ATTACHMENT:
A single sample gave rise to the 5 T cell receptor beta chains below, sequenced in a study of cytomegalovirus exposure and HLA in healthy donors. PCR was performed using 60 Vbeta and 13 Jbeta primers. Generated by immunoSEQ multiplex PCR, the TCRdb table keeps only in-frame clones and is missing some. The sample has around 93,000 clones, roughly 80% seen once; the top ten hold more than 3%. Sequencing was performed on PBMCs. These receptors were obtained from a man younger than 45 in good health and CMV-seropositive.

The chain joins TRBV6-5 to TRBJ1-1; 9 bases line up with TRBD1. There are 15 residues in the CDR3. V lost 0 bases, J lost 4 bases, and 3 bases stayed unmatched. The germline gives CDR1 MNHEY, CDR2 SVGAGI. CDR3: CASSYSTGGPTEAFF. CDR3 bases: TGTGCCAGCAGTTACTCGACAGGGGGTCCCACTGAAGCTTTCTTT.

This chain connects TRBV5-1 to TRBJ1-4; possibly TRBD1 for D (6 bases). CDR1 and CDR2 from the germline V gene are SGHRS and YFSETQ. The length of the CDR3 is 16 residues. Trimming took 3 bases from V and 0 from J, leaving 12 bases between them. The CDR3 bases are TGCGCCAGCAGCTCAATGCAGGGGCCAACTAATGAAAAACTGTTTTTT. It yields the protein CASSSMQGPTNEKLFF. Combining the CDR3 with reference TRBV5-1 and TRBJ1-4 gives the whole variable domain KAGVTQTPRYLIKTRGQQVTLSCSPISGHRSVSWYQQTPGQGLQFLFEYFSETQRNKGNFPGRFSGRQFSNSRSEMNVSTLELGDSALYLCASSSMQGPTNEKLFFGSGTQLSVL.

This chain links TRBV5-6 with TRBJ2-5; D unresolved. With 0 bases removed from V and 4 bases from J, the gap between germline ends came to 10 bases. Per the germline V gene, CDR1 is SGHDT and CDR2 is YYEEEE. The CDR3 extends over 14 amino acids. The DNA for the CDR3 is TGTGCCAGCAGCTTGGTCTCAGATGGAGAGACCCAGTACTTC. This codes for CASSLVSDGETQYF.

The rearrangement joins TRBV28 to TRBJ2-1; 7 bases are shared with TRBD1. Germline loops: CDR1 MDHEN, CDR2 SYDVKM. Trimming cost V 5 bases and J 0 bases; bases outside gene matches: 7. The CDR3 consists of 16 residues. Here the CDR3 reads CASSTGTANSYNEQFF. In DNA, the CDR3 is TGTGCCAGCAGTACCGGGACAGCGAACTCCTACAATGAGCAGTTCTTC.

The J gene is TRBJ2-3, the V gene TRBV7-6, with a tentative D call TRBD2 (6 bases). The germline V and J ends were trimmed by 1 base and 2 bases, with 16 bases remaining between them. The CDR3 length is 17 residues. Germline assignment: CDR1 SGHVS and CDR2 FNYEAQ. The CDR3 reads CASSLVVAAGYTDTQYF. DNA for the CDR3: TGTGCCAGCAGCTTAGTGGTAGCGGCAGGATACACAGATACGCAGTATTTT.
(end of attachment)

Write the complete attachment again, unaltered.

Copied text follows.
A single sample gave rise to the 5 T cell receptor beta chains below, sequenced in a study of cytomegalovirus exposure and HLA in healthy donors. PCR was performed using 60 Vbeta and 13 Jbeta primers. Generated by immunoSEQ multiplex PCR, the TCRdb table keeps only in-frame clones and is missing some. The sample has around 93,000 clones, roughly 80% seen once; the top ten hold more than 3%. Sequencing was performed on PBMCs. These receptors were obtained from a man younger than 45 in good health and CMV-seropositive.

The chain joins TRBV6-5 to TRBJ1-1; 9 bases line up with TRBD1. There are 15 residues in the CDR3. V lost 0 bases, J lost 4 bases, and 3 bases stayed unmatched. The germline gives CDR1 MNHEY, CDR2 SVGAGI. CDR3: CASSYSTGGPTEAFF. CDR3 bases: TGTGCCAGCAGTTACTCGACAGGGGGTCCCACTGAAGCTTTCTTT.

This chain connects TRBV5-1 to TRBJ1-4; possibly TRBD1 for D (6 bases). CDR1 and CDR2 from the germline V gene are SGHRS and YFSETQ. The length of the CDR3 is 16 residues. Trimming took 3 bases from V and 0 from J, leaving 12 bases between them. The CDR3 bases are TGCGCCAGCAGCTCAATGCAGGGGCCAACTAATGAAAAACTGTTTTTT. It yields the protein CASSSMQGPTNEKLFF. Combining the CDR3 with reference TRBV5-1 and TRBJ1-4 gives the whole variable domain KAGVTQTPRYLIKTRGQQVTLSCSPISGHRSVSWYQQTPGQGLQFLFEYFSETQRNKGNFPGRFSGRQFSNSRSEMNVSTLELGDSALYLCASSSMQGPTNEKLFFGSGTQLSVL.

This chain links TRBV5-6 with TRBJ2-5; D unresolved. With 0 bases removed from V and 4 bases from J, the gap between germline ends came to 10 bases. Per the germline V gene, CDR1 is SGHDT and CDR2 is YYEEEE. The CDR3 extends over 14 amino acids. The DNA for the CDR3 is TGTGCCAGCAGCTTGGTCTCAGATGGAGAGACCCAGTACTTC. This codes for CASSLVSDGETQYF.

The rearrangement joins TRBV28 to TRBJ2-1; 7 bases are shared with TRBD1. Germline loops: CDR1 MDHEN, CDR2 SYDVKM. Trimming cost V 5 bases and J 0 bases; bases outside gene matches: 7. The CDR3 consists of 16 residues. Here the CDR3 reads CASSTGTANSYNEQFF. In DNA, the CDR3 is TGTGCCAGCAGTACCGGGACAGCGAACTCCTACAATGAGCAGTTCTTC.

The J gene is TRBJ2-3, the V gene TRBV7-6, with a tentative D call TRBD2 (6 bases). The germline V and J ends were trimmed by 1 base and 2 bases, with 16 bases remaining between them. The CDR3 length is 17 residues. Germline assignment: CDR1 SGHVS and CDR2 FNYEAQ. The CDR3 reads CASSLVVAAGYTDTQYF. DNA for the CDR3: TGTGCCAGCAGCTTAGTGGTAGCGGCAGGATACACAGATACGCAGTATTTT.